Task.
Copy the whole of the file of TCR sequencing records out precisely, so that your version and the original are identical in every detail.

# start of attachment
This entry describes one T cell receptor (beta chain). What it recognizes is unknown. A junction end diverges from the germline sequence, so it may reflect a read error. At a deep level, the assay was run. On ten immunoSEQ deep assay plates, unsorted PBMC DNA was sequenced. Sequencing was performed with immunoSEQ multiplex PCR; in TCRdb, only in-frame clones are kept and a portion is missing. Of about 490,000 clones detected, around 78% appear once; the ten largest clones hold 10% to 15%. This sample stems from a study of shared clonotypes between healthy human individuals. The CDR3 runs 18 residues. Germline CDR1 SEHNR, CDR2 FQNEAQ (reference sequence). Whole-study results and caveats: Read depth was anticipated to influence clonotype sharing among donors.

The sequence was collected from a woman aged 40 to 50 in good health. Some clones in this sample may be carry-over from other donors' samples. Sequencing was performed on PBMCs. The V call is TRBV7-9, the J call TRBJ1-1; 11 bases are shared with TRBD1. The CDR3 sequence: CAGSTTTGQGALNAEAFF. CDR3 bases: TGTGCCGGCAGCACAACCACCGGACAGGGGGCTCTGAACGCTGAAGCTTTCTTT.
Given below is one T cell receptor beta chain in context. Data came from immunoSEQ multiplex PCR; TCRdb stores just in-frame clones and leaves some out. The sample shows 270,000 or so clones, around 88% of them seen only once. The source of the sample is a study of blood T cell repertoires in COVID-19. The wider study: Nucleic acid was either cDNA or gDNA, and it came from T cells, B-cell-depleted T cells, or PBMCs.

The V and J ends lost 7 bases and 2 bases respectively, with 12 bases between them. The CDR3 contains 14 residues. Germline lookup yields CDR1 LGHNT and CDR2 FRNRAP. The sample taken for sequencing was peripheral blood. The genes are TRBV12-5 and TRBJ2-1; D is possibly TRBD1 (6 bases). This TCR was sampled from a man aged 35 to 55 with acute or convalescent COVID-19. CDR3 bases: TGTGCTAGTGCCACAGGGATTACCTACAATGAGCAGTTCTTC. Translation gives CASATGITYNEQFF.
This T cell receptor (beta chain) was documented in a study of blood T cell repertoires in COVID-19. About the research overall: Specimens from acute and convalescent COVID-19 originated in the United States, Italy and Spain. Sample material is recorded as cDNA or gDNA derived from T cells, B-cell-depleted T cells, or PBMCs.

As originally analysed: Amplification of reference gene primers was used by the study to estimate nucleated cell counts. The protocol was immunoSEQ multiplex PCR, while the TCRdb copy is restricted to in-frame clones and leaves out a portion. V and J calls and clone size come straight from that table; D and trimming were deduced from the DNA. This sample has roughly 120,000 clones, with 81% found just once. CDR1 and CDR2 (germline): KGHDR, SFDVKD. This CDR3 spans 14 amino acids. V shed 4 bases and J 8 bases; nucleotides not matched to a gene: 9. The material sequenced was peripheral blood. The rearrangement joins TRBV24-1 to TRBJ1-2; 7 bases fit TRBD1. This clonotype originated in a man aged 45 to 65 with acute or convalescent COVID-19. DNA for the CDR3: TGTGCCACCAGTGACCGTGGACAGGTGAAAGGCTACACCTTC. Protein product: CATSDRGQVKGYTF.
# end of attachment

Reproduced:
This entry describes one T cell receptor (beta chain). What it recognizes is unknown. A junction end diverges from the germline sequence, so it may reflect a read error. At a deep level, the assay was run. On ten immunoSEQ deep assay plates, unsorted PBMC DNA was sequenced. Sequencing was performed with immunoSEQ multiplex PCR; in TCRdb, only in-frame clones are kept and a portion is missing. Of about 490,000 clones detected, around 78% appear once; the ten largest clones hold 10% to 15%. This sample stems from a study of shared clonotypes between healthy human individuals. The CDR3 runs 18 residues. Germline CDR1 SEHNR, CDR2 FQNEAQ (reference sequence). Whole-study results and caveats: Read depth was anticipated to influence clonotype sharing among donors.

The sequence was collected from a woman aged 40 to 50 in good health. Some clones in this sample may be carry-over from other donors' samples. Sequencing was performed on PBMCs. The V call is TRBV7-9, the J call TRBJ1-1; 11 bases are shared with TRBD1. The CDR3 sequence: CAGSTTTGQGALNAEAFF. CDR3 bases: TGTGCCGGCAGCACAACCACCGGACAGGGGGCTCTGAACGCTGAAGCTTTCTTT.
Given below is one T cell receptor beta chain in context. Data came from immunoSEQ multiplex PCR; TCRdb stores just in-frame clones and leaves some out. The sample shows 270,000 or so clones, around 88% of them seen only once. The source of the sample is a study of blood T cell repertoires in COVID-19. The wider study: Nucleic acid was either cDNA or gDNA, and it came from T cells, B-cell-depleted T cells, or PBMCs.

The V and J ends lost 7 bases and 2 bases respectively, with 12 bases between them. The CDR3 contains 14 residues. Germline lookup yields CDR1 LGHNT and CDR2 FRNRAP. The sample taken for sequencing was peripheral blood. The genes are TRBV12-5 and TRBJ2-1; D is possibly TRBD1 (6 bases). This TCR was sampled from a man aged 35 to 55 with acute or convalescent COVID-19. CDR3 bases: TGTGCTAGTGCCACAGGGATTACCTACAATGAGCAGTTCTTC. Translation gives CASATGITYNEQFF.
This T cell receptor (beta chain) was documented in a study of blood T cell repertoires in COVID-19. About the research overall: Specimens from acute and convalescent COVID-19 originated in the United States, Italy and Spain. Sample material is recorded as cDNA or gDNA derived from T cells, B-cell-depleted T cells, or PBMCs.

As originally analysed: Amplification of reference gene primers was used by the study to estimate nucleated cell counts. The protocol was immunoSEQ multiplex PCR, while the TCRdb copy is restricted to in-frame clones and leaves out a portion. V and J calls and clone size come straight from that table; D and trimming were deduced from the DNA. This sample has roughly 120,000 clones, with 81% found just once. CDR1 and CDR2 (germline): KGHDR, SFDVKD. This CDR3 spans 14 amino acids. V shed 4 bases and J 8 bases; nucleotides not matched to a gene: 9. The material sequenced was peripheral blood. The rearrangement joins TRBV24-1 to TRBJ1-2; 7 bases fit TRBD1. This clonotype originated in a man aged 45 to 65 with acute or convalescent COVID-19. DNA for the CDR3: TGTGCCACCAGTGACCGTGGACAGGTGAAAGGCTACACCTTC. Protein product: CATSDRGQVKGYTF.